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Haskell in 5 steps

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'''Tutorials'''
 
'''Tutorials'''
 
* [http://www.cs.utah.edu/~hal/docs/daume02yaht.pdf Yet Another Haskell Tutorial] (English)
 
* [http://www.cs.utah.edu/~hal/docs/daume02yaht.pdf Yet Another Haskell Tutorial] (English)
* [ftp://ftp.geoinfo.tuwien.ac.at/navratil/HaskellTutorial.pdf Haskell-Tutorial] (English)
 
 
* [http://www.haskell.org/tutorial/ A Gentle Introduction to Haskell] (English)
 
* [http://www.haskell.org/tutorial/ A Gentle Introduction to Haskell] (English)
* [http://www.informatik.uni-bonn.de/~ralf/teaching/Hskurs_toc.html Haskell Kurs] (Deutsch)
 
* [[Haskell.es]] (Spanish)
 
   
'''Courses'''
+
For a complete list of textbooks, references and tutorials:
* [http://www.cs.chalmers.se/Cs/Grundutb/Kurser/d1pt/d1pta/external.html Programming in Haskell] (English)
 
* Functional programming ([http://www.cs.uu.nl/~jeroen/courses/fp-eng.pdf English], [http://www.cs.uu.nl/~jeroen/courses/fp-sp.pdf Español], [http://www.cs.uu.nl/~jeroen/courses/fp-nl.pdf Netherlands]) (Note, that this uses an old version of Haskell; e.g. input/output has changed since then)
 
   
'''References'''
+
* [[Books and tutorials]].
* [http://www.cs.uu.nl/~afie/haskell/tourofsyntax.html Tour of Haskell Syntax] ([http://cs.anu.edu.au/Student/comp1100/haskell/tourofsyntax.html this link seems to work])
 
* [http://zvon.org/other/haskell/Outputglobal/index.html Haskell Reference]
 
* [http://www.cs.uu.nl/~afie/haskell/tourofprelude.html Tour of the Haskell Prelude] ([http://www.comp.nus.edu.sg/~sulzmann/courses/melbourne/sem2002-1/141/www/tourofprelude.html this link seems to work])
 
* [http://members.chello.nl/hjgtuyl/tourdemonad.html A tour of the Haskell Monad functions]
 
   
'''Textbooks'''
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'''Join the community!'''
* [http://www.haskell.org/soe The Haskell School of Expression]
 
* [http://www.cs.ukc.ac.uk/people/staff/sjt/craft2e/ Haskell: The Craft of Functional Programming]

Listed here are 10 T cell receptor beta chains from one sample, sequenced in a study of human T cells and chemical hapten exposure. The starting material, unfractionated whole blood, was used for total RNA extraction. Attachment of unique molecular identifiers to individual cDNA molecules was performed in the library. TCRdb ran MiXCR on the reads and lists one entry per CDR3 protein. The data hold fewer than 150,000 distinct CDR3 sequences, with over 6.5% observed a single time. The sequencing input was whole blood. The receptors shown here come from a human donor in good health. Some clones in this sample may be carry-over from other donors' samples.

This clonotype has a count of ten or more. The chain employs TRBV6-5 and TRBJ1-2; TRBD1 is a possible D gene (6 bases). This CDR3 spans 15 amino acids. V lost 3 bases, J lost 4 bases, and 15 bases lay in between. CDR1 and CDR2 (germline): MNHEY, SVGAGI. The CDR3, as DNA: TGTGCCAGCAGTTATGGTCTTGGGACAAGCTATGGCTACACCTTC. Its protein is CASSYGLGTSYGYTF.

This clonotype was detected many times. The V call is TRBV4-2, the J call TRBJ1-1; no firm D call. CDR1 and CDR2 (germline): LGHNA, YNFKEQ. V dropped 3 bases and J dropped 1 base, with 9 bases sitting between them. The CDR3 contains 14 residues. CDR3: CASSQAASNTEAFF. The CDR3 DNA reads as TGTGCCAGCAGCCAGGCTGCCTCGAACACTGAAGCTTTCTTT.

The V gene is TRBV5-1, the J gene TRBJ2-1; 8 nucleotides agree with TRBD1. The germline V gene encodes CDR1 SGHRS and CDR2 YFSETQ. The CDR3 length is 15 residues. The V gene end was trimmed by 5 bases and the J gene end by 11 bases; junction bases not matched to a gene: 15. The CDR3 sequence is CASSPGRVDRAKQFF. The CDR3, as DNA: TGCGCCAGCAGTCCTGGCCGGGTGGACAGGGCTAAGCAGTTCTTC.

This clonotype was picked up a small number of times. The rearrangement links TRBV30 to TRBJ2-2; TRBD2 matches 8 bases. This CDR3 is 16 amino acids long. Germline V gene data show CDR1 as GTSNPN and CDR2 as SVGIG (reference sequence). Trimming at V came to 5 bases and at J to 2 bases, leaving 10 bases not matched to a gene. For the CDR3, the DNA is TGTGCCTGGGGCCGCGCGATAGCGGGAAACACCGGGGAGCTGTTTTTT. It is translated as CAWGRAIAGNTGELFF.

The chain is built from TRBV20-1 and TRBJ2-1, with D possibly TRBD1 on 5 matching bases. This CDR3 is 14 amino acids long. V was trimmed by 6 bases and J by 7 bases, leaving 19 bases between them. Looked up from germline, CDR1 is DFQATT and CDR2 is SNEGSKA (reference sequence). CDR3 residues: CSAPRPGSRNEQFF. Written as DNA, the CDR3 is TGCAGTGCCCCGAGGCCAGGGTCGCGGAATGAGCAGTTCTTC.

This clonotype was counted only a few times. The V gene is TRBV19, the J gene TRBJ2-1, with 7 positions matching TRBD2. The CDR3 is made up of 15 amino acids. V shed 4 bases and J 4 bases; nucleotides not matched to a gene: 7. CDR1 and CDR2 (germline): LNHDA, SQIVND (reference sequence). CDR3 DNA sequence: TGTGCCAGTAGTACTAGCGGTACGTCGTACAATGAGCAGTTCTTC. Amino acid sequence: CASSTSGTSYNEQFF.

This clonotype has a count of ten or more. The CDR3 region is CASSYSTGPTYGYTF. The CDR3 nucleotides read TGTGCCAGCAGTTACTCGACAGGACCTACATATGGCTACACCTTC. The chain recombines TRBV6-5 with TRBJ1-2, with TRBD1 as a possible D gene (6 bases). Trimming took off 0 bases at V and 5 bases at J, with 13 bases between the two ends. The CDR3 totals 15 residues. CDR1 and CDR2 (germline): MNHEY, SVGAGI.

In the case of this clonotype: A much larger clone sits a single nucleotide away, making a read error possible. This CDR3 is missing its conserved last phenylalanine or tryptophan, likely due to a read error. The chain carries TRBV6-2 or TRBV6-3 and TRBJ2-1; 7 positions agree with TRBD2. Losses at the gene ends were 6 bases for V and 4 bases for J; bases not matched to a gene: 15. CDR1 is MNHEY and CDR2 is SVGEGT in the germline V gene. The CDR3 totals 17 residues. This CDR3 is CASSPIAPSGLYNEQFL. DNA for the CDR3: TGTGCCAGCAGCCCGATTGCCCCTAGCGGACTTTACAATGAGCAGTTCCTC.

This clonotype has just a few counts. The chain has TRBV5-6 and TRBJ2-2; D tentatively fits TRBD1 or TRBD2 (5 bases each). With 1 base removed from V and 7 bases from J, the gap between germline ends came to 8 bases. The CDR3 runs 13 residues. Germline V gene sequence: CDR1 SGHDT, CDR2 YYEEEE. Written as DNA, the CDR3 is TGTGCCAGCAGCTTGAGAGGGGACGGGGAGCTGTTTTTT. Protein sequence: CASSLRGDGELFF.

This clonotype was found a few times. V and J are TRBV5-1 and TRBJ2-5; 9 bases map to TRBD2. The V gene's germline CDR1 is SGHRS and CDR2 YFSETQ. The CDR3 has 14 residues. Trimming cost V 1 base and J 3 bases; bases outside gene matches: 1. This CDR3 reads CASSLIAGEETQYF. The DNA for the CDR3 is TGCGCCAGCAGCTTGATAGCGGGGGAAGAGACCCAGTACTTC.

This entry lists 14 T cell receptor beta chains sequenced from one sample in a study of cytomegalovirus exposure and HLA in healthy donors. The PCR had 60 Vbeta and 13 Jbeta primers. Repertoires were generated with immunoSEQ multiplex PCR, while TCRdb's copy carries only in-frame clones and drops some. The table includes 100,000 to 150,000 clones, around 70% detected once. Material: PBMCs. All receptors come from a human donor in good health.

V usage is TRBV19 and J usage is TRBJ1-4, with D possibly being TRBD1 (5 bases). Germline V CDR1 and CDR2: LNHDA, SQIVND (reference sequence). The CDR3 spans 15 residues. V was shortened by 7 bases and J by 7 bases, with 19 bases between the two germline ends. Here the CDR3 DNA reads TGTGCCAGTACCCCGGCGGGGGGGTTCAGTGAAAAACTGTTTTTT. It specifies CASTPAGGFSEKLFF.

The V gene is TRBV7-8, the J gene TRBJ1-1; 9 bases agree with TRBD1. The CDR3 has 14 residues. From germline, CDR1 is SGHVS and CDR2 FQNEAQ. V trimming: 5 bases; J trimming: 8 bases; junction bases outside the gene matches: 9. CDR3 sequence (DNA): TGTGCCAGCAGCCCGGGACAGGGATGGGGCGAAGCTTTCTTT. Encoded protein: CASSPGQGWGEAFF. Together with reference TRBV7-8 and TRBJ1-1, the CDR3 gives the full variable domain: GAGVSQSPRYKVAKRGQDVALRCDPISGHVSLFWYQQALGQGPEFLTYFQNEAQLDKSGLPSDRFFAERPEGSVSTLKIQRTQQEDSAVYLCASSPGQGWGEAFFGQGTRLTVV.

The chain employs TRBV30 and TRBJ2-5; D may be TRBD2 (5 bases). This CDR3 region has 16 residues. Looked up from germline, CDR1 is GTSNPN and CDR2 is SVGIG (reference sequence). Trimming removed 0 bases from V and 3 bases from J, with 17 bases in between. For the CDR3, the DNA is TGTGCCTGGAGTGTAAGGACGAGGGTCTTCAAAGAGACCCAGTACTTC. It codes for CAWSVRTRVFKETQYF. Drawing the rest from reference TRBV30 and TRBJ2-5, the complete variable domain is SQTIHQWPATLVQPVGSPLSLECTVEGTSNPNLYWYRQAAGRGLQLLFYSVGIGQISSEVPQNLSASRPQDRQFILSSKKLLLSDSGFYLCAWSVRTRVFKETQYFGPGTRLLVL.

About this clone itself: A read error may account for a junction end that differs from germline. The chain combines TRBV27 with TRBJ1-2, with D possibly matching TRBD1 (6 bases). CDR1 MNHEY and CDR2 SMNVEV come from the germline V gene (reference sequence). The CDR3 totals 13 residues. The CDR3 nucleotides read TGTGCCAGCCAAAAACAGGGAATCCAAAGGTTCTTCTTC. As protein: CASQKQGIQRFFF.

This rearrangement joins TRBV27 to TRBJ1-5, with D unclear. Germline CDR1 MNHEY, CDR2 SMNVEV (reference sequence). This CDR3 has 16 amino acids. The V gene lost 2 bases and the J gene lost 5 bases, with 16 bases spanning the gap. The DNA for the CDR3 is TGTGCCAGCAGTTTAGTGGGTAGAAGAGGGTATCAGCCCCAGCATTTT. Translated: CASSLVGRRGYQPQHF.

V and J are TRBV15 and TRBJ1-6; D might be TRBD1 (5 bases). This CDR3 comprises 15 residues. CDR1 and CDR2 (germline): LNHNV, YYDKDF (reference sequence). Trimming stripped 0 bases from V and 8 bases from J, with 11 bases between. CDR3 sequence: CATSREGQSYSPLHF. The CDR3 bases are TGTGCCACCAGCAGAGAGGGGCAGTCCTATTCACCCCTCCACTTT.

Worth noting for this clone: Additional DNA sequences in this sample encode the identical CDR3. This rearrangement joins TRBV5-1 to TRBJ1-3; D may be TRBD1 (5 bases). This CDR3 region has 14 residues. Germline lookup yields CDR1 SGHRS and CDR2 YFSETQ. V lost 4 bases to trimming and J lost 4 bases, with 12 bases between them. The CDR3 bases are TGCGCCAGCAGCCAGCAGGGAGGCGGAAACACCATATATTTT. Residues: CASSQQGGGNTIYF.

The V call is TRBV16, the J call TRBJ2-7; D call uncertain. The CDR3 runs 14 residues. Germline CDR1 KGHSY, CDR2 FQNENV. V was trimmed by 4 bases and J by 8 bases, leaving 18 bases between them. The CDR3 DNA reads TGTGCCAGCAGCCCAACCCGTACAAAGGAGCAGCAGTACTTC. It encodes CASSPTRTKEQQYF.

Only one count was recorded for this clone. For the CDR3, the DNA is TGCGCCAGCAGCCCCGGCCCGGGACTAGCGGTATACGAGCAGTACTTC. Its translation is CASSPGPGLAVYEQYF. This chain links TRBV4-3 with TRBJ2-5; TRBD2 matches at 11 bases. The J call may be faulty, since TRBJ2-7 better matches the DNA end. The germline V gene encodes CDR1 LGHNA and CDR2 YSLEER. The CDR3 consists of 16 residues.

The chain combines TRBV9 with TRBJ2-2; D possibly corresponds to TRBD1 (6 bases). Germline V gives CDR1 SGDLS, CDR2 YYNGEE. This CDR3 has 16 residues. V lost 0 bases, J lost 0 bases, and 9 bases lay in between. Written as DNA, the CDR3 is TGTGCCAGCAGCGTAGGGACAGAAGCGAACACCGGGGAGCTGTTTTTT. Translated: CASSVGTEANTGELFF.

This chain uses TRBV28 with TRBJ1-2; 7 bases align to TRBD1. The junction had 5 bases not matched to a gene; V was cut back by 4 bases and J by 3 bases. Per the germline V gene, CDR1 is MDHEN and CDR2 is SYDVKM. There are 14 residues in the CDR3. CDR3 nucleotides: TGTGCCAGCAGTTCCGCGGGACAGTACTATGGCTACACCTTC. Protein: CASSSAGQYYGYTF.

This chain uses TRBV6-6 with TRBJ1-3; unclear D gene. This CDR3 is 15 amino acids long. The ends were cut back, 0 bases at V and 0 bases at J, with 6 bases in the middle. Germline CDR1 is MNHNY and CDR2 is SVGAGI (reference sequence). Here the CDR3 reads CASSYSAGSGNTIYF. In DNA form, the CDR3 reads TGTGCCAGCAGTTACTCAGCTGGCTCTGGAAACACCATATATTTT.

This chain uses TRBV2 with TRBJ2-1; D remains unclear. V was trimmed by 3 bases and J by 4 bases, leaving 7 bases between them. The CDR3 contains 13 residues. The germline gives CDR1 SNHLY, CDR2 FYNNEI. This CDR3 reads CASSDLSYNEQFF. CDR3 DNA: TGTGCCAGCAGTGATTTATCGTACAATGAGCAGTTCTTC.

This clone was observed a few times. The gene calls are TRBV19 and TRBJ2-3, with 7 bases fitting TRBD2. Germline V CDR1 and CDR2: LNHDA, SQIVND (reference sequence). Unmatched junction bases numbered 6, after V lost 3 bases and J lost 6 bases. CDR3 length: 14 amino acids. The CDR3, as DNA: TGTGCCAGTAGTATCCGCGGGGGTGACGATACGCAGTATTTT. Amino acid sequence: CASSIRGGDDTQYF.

* [http://www.prenhall.com/allbooks/ptr_0134843460.html Introduction to Functional Programming using Haskell]
 
* [http://books.cambridge.org/0521277248.htm An Introduction to Functional Programming Systems Using Haskell]
 
* [http://www.iro.umontreal.ca/~lapalme/Algorithms-functional.html Algorithms: A functional programming approach]
 
* [http://homepages.cwi.nl/~jve/HR/ The Haskell Road to Logic, Maths and Programming]
 
   
For more, see [[Learning Haskell]] and [[Books and tutorials]].
+
Talk to others in the Haskell community:
   
'''Getting help'''
+
* [http://haskell.org/mailman/listinfo/haskell-cafe Haskell-Cafe mailing list]
+
* [[IRC channel]]
If you have questions, join the [http://haskell.org/mailman/listinfo/haskell-cafe Haskell-Cafe mailing list] or the [[IRC channel]] and ask. You can also ask questions here on the wiki, see [[Questions and answers]].
 
Information about Haskell support for various operating systems is [http://www.haskell.org/haskellwiki/Category:OS here].
 
   
 
[[Category:Tutorials]]
 
[[Category:Tutorials]]

Revision as of 01:32, 3 November 2006

Haskell is a general purpose, purely functional programming language. This page will help you get started as quickly as possible.